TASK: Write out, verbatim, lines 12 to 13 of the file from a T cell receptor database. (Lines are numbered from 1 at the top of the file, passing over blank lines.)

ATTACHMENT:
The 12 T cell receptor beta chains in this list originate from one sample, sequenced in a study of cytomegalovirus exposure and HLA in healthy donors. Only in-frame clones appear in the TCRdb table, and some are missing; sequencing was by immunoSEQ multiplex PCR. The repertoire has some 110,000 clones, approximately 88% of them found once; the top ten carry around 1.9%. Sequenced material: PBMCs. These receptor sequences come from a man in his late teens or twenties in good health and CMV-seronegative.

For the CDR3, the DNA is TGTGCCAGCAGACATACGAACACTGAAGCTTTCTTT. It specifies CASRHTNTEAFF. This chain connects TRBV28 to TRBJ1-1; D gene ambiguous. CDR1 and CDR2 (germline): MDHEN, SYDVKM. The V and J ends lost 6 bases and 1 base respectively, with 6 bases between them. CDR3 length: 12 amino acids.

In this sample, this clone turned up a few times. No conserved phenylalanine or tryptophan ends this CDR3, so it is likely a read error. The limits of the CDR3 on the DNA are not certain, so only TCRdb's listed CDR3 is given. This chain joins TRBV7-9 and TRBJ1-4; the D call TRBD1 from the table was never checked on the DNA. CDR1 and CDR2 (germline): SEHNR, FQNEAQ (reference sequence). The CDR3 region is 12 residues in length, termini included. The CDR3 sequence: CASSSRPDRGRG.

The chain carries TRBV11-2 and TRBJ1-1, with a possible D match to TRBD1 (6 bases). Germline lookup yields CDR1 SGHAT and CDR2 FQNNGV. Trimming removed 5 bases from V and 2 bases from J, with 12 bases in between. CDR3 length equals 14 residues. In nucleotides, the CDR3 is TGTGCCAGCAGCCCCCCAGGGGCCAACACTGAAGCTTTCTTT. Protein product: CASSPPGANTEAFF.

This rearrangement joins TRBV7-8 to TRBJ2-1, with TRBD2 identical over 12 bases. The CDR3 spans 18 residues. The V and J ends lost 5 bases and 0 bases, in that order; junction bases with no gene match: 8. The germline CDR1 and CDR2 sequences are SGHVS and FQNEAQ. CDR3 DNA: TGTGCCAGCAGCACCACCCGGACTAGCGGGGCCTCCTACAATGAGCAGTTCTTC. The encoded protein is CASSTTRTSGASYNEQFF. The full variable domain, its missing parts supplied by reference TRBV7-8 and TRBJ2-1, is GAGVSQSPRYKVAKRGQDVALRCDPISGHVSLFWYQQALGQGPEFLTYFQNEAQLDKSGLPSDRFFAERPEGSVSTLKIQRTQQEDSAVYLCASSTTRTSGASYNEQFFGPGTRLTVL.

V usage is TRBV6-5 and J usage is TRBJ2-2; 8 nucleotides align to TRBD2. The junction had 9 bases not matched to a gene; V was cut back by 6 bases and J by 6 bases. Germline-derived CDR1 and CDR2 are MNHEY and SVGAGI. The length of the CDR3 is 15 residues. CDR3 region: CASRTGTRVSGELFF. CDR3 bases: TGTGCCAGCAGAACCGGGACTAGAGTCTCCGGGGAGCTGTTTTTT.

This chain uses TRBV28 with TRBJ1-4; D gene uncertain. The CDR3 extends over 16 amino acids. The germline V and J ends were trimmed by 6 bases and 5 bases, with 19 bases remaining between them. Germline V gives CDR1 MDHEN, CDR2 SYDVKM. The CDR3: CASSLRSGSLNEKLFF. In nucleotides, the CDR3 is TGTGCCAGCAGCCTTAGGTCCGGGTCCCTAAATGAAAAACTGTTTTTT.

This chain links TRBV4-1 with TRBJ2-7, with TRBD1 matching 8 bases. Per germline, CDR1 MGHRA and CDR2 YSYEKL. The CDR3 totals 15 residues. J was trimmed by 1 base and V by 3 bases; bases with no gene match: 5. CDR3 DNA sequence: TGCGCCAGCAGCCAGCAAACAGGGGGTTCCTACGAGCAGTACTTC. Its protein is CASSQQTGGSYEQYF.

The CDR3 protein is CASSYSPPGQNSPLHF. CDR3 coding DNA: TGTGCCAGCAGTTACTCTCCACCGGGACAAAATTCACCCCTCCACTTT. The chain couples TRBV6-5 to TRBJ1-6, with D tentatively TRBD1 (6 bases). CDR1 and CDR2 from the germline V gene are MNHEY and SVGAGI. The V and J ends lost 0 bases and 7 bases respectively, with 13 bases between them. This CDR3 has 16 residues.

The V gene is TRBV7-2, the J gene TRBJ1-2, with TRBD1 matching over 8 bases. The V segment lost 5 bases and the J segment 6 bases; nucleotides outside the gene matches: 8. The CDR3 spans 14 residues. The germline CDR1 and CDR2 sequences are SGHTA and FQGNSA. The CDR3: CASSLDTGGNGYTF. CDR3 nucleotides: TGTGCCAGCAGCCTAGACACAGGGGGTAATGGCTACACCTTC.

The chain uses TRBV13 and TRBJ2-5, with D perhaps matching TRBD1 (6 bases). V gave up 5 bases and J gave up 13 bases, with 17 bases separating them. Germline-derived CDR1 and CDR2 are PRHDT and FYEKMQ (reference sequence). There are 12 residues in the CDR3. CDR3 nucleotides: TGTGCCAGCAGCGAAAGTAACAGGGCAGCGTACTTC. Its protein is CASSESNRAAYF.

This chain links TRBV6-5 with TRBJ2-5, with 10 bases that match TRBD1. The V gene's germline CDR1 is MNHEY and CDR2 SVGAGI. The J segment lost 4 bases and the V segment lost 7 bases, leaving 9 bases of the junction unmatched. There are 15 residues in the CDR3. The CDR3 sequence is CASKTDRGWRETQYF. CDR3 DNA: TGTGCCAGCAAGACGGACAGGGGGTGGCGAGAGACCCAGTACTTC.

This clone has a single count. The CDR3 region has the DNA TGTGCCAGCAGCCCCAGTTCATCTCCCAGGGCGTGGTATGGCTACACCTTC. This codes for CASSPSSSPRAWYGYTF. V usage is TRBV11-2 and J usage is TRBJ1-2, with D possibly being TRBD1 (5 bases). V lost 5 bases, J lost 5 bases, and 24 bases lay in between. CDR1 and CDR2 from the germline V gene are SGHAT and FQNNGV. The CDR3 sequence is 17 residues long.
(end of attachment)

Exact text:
This chain links TRBV6-5 with TRBJ2-5, with 10 bases that match TRBD1. The V gene's germline CDR1 is MNHEY and CDR2 SVGAGI. The J segment lost 4 bases and the V segment lost 7 bases, leaving 9 bases of the junction unmatched. There are 15 residues in the CDR3. The CDR3 sequence is CASKTDRGWRETQYF. CDR3 DNA: TGTGCCAGCAAGACGGACAGGGGGTGGCGAGAGACCCAGTACTTC.

This clone has a single count. The CDR3 region has the DNA TGTGCCAGCAGCCCCAGTTCATCTCCCAGGGCGTGGTATGGCTACACCTTC. This codes for CASSPSSSPRAWYGYTF. V usage is TRBV11-2 and J usage is TRBJ1-2, with D possibly being TRBD1 (5 bases). V lost 5 bases, J lost 5 bases, and 24 bases lay in between. CDR1 and CDR2 from the germline V gene are SGHAT and FQNNGV. The CDR3 sequence is 17 residues long.